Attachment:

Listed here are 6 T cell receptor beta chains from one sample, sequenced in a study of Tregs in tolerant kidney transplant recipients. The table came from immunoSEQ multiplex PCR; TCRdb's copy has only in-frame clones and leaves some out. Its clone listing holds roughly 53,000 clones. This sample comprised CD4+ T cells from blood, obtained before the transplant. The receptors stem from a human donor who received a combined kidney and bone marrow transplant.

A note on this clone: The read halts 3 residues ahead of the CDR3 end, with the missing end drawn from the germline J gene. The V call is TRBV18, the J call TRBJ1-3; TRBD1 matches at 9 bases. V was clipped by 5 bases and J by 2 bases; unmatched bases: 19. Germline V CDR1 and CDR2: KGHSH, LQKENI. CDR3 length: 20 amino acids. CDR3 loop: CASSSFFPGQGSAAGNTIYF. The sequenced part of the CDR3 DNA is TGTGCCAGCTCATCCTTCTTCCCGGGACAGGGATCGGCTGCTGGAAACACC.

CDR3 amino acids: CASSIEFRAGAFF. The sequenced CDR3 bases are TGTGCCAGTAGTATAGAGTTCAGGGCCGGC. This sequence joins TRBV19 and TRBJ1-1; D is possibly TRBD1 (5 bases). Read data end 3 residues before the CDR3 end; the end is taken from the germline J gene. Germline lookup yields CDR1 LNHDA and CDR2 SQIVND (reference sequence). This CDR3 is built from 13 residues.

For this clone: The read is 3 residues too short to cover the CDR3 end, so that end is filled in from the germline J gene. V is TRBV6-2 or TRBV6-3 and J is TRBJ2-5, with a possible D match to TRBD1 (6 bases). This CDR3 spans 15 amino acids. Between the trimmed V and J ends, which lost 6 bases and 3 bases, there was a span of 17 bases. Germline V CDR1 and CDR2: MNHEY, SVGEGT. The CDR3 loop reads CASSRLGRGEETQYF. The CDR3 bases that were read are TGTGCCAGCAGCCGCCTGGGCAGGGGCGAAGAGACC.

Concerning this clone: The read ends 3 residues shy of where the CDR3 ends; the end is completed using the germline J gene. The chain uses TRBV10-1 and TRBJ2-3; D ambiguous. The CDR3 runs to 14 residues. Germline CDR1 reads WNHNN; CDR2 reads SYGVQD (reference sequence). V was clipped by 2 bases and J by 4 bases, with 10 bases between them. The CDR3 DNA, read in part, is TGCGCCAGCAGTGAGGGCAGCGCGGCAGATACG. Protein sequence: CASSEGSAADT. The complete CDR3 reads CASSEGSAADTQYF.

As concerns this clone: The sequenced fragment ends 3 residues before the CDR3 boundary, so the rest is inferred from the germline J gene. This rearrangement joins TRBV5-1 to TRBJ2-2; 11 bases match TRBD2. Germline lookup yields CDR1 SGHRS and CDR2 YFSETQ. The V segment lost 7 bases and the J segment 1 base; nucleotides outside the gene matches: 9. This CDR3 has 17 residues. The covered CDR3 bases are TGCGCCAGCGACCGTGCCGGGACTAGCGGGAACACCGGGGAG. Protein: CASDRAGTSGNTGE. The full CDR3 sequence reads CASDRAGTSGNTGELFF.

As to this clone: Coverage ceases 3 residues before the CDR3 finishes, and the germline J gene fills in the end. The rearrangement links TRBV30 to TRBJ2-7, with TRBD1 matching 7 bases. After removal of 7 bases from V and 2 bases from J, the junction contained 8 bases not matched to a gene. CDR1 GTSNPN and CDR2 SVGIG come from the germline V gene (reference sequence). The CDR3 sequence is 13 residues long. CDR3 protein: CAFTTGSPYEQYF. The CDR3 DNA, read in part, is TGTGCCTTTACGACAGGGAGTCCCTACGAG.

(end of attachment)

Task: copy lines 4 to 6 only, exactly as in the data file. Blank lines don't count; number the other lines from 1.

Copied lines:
For this clone: The read is 3 residues too short to cover the CDR3 end, so that end is filled in from the germline J gene. V is TRBV6-2 or TRBV6-3 and J is TRBJ2-5, with a possible D match to TRBD1 (6 bases). This CDR3 spans 15 amino acids. Between the trimmed V and J ends, which lost 6 bases and 3 bases, there was a span of 17 bases. Germline V CDR1 and CDR2: MNHEY, SVGEGT. The CDR3 loop reads CASSRLGRGEETQYF. The CDR3 bases that were read are TGTGCCAGCAGCCGCCTGGGCAGGGGCGAAGAGACC.

Concerning this clone: The read ends 3 residues shy of where the CDR3 ends; the end is completed using the germline J gene. The chain uses TRBV10-1 and TRBJ2-3; D ambiguous. The CDR3 runs to 14 residues. Germline CDR1 reads WNHNN; CDR2 reads SYGVQD (reference sequence). V was clipped by 2 bases and J by 4 bases, with 10 bases between them. The CDR3 DNA, read in part, is TGCGCCAGCAGTGAGGGCAGCGCGGCAGATACG. Protein sequence: CASSEGSAADT. The complete CDR3 reads CASSEGSAADTQYF.

As concerns this clone: The sequenced fragment ends 3 residues before the CDR3 boundary, so the rest is inferred from the germline J gene. This rearrangement joins TRBV5-1 to TRBJ2-2; 11 bases match TRBD2. Germline lookup yields CDR1 SGHRS and CDR2 YFSETQ. The V segment lost 7 bases and the J segment 1 base; nucleotides outside the gene matches: 9. This CDR3 has 17 residues. The covered CDR3 bases are TGCGCCAGCGACCGTGCCGGGACTAGCGGGAACACCGGGGAG. Protein: CASDRAGTSGNTGE. The full CDR3 sequence reads CASDRAGTSGNTGELFF.